Going mobile for ‘maximum effectiveness’

A multi-million pound investment in mobile technology has “modernised the way officers work, helping them to operate with maximum effectiveness”.

Nov 15, 2017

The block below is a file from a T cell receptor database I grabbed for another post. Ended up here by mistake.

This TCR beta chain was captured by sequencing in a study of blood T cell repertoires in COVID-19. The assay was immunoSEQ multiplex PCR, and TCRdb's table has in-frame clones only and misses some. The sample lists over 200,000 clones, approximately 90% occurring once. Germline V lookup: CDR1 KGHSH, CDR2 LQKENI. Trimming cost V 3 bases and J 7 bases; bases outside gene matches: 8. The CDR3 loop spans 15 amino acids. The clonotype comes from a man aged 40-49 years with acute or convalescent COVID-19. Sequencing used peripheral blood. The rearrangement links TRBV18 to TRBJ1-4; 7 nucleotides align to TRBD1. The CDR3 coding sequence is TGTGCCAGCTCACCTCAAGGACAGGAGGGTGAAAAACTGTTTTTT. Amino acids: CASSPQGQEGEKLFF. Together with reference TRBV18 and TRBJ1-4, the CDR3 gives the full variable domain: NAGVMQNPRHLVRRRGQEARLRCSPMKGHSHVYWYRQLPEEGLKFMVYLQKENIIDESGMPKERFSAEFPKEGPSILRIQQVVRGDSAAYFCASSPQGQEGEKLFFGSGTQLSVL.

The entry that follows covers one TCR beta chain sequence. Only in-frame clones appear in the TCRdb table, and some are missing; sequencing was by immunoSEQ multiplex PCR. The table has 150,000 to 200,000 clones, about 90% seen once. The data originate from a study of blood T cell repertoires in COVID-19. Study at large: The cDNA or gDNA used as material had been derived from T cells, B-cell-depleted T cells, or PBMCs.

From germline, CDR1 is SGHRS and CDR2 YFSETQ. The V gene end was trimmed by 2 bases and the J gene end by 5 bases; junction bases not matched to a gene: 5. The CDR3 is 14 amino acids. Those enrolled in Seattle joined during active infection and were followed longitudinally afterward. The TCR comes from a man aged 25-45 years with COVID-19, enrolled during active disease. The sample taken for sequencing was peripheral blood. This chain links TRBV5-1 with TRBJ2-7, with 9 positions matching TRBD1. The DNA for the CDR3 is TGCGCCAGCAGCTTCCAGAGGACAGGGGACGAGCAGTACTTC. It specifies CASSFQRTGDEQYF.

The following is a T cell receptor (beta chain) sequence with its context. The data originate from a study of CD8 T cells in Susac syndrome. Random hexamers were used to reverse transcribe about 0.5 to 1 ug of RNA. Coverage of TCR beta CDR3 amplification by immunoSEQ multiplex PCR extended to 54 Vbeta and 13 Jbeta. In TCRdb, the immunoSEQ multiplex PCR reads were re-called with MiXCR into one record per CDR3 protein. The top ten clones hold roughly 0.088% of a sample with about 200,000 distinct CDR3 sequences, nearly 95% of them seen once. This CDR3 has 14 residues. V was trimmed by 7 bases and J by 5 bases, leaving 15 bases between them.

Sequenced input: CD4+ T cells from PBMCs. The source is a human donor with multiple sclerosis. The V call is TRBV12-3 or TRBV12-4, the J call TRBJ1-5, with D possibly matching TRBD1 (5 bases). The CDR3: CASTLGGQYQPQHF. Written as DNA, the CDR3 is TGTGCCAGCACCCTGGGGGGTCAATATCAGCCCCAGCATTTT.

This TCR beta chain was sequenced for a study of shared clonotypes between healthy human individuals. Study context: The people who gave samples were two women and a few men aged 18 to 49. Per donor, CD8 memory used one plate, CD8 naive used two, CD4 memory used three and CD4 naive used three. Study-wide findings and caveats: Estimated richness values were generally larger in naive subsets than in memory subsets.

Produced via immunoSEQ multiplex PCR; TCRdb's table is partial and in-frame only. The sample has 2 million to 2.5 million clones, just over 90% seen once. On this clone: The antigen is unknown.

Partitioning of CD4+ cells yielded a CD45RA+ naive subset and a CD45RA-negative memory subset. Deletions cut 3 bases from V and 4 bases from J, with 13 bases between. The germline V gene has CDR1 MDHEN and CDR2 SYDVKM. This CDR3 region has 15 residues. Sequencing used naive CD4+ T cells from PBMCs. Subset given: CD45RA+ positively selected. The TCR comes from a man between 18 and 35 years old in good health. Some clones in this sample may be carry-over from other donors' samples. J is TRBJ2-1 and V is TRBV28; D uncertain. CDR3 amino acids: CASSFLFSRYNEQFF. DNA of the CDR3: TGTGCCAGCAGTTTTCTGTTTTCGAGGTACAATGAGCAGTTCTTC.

A multi-million pound investment in mobile technology has “modernised the way officers work, helping them to operate with maximum effectiveness”. West Mercia police and crime commissioner John Campion says it has allowed police officers to be more visible in communities, leading to better policing. Officers across Herefordshire, Worcestershire, Shropshire, Telford and Wrekin are now equipped with smartphones and laptops, enabling them to work on the move and spend more time with the public. As officers no longer have to frequently return to police stations to do administrative work, on average, an extra hour per officer, per shift, is being spent out and about in the community, says Mr Campion. West Mercia Police Assistant Chief Constable Richard Moore said: “The alliance investment in technology is modernising the way we work, helping us to operate with maximum effectiveness. “The rollout of 2,600 laptops and over 3,000 smartphones means officers can achieve much more without the need to return to base to complete paperwork. These developments are helping us to improve efficiency, quality of service, and to protect the most vulnerable people from harm.” He said a number of practical real-life examples of how the technology has benefitted officers and communities have been reported, including: •Being able to complete paperwork for collisions at the roadside; •Using apps to check suspects against their photographs; •Speaking to translators over the phone; •Contacting missing people to ensure they are safe and well; •Time saving by being able to check logs with crucial information; •Locating officers in remote locations; and •Using a scanner app to file information. Mr Campion said being able to update victims and witnesses on the go and access local systems out of the force area was also improving efficiency. In one instance in Kidderminster, an officer was mobile working when he spotted a vehicle that he had coincidently just been researching. As a result he was able to stop the driver, and three people were arrested for money laundering and drug supply. “I promised to back the force with the investment and resources it needs to become more responsive to changing demands and this is exactly what I have delivered,” said Mr Campion. “Our communities asked for our police to be more visible and I have delivered this through this technology. Along with the extra time, officers have far more capabilities than they did previously, helping them to provide a better service to the public. We’ve caught up, and now I promise to keep up, to ensure this ordinary technology continues to have an extraordinary benefit for our communities.”

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